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Can You Wear Open-Toed Shoes in the Winter?

Can You Wear Open-Toed Shoes in the Winter?

Open-toed shoes in seasonally cold weather are often controversial, but also, almost always situational! This means that knowing when, where and how to wear your open-toed shoes is essential — and it doesn’t just come down to the season. The actual key here is not looking cold. When you look cold or overexposed, other people get cold and even feel your vulnerability, which can affect more than just the perception of your ensemble. 

So as far as when and where your open toes are appropriate: Have you ever seen a young woman hitting the snowy and icy city streets with her freezing, blueing toes squished into her strappy stiletto heels that can hardly take a step? Did you feel cold for her? Did you shake your head at her poor footwear choice and expect her to slip any second? It’s hard not to because it sticks out like 10 sore toes! When it comes to winter, you really need to read the scene and situation at hand to figure out when and where they’re appropriate. But don’t fret! There are plenty of times and places during the winter when they are an awesome choice. 

With that in mind, HOW you wear your open-toed shoes in the winter can sometimes make them work even when they normally wouldn’t or make them fail even when they would normally thrive. Along with these fashion aspects, contributing to the success of your open-toed shoes during the colder seasons will be its functional aspects, and that’s what we want to step into first.

What Separates Warm and Cold Weather Shoes (Spoiler: It’s Not Style)

Come winter, closed-toe shoes are cute and common, but it’s not actually the closed-toe style that does it. In fact, it’s not their style or fashion elements at all (though they can help or hinder) but instead their features and functionality that separates a warm-weather shoe and a cold-weather shoe. 

You’ll need to find features for winter like good non-slip tread, foot ankle or leg support of some sort to hold the shoe on and stop your foot from sliding out of it, flat soles or thicker heels for stability on icy streets and slippery floors and even if you simply buy a can of it in spray form, some sort of waterproofing.

Now that you understand the fundamental features for functionality, it’s time to explore fashion elements that we can use to amplify these features and help your cold-weather aesthetic, as well as the elements that will hinder it.

What Will Hinder

We’re all for breaking the rules if you can make it work for you, but certain pairings and styles will never work, so you’ll want to be careful and consider what you’re showcasing to the world around you. For example:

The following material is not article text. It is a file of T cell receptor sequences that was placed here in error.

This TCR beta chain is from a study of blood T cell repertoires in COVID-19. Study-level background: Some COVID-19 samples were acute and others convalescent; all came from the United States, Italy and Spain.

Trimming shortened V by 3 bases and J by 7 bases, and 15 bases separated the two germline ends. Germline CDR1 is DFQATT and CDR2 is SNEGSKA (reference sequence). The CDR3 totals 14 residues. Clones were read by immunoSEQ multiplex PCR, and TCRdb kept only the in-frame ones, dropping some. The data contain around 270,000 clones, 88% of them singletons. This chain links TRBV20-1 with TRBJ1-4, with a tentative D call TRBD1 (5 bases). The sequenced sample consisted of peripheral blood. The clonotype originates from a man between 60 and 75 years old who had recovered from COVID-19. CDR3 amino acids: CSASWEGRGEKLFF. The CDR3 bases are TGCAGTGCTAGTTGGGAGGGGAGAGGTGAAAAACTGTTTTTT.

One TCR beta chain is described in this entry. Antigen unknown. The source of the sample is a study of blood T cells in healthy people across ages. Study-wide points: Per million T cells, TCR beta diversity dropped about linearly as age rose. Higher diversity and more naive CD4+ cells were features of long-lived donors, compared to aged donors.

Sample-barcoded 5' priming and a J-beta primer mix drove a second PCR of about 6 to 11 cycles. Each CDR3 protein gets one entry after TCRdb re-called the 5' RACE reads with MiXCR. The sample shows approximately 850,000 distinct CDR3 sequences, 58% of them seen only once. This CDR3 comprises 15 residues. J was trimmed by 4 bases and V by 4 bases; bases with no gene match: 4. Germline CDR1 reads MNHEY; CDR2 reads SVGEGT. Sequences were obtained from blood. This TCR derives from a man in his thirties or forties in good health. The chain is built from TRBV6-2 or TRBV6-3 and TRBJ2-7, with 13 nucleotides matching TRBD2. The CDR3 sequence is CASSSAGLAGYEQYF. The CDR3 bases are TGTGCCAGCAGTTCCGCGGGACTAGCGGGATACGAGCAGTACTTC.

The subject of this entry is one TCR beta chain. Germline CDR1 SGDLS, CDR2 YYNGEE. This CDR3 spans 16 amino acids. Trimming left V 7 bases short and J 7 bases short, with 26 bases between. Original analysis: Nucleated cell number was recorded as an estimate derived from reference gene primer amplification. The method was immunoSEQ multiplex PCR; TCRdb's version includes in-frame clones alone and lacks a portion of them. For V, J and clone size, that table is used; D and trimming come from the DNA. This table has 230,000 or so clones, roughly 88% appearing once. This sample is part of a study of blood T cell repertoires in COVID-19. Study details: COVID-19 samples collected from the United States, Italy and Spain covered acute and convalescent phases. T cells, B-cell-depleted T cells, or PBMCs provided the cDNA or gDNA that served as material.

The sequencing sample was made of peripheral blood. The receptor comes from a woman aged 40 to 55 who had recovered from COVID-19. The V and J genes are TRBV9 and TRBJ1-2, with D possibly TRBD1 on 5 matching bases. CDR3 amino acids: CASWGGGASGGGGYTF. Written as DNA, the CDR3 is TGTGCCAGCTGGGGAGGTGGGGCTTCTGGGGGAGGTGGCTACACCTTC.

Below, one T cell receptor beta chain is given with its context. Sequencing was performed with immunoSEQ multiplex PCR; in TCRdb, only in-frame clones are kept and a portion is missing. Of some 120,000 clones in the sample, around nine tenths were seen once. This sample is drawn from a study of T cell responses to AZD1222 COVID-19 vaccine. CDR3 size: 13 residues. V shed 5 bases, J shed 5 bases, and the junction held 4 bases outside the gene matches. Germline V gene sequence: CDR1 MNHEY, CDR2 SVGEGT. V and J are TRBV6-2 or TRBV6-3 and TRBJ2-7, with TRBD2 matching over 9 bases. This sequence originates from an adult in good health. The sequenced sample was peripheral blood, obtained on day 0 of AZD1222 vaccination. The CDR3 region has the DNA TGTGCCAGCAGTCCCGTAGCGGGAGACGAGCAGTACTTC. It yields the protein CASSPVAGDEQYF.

• Open-toed shoes with nude tights or leotards scream to most that you don’t own any other shoes. That these are the only nice shoes you own and that you’ve had to sacrifice your comfort to find clothes that will make your shoes not look out of place — likely not the look you’re going for or hoping to showcase. 
  • Styles like strappy heels and sandals, stiletto heels of any sort and those that feature gladiator-style straps scream spring and summer, thanks to how sparse the material is, how skimpy the shape is, how slick the soles tend to be and how little support the stiletto tends to offer on uneven and slippery surfaces.

What Will Help

Anything that makes you look warmer and makes your shoes look warmer will help, so consider:

  • Solid pantyhose, especially in solid black, look absolutely intentional under open-toe shoes of any style. This will be your easiest and most effective effort at winterizing your shoes in a way that adds sensibility without sacrificing style. Bonus points if you can find a seamless toe!
  • Sheer nylon socks in a nice color and hue that complements your outfit will look either adorable or alluring — and we love both. You can often find these with embellishments or sparkles that will make them look very intentional under a fancy open-toe like a strappy heel. 
  • Seasonal colors will instantly break the association between open-toed shoes and warm weather by replacing it with our strong color associations. For autumn, our color associations are stronger than most, so colors like burnt orange, mustard yellow, plums, wines, browns and blacks will work wonders. For winter, colors like glamorous red, dusty green, icy blue, grays and whites will work well — and you may even find out why winter colors are a crowd favorite
  • Thick, soft shoe materials like velvet and suede will make your shoes look warmer, as well as more seasonally appropriate. Materials like these are seldom used in the summer on anything, so it will start to draw people’s minds to autumn and winter without thinking — not to mention that it will open doors in terms of texture mixing and matching, which can really make your outfit! 
  • Styles like tall and seductive open-toe boots, cool or cute ankle boots, boho open-toe mules and playful peep-toe pumps will work best in terms of fashion and function come winter, but strappy styles can still work. If considering these options, though, we suggest something like comfortable sandals that often have chunkier straps.

Be Stylish, But Stay Sensible 

Especially if you have a cold commute or commonly travel slippery sidewalks and snowy streets, there’s nothing wrong with making your outfit work for where it is. This means that wearing a pair of flexible, fur-lined flats (for instance) during your travels is understood and even respected when the weather is out of whack. If your commute is exceptionally slick and snowy, we also love slipper-style boots for the same reasons!

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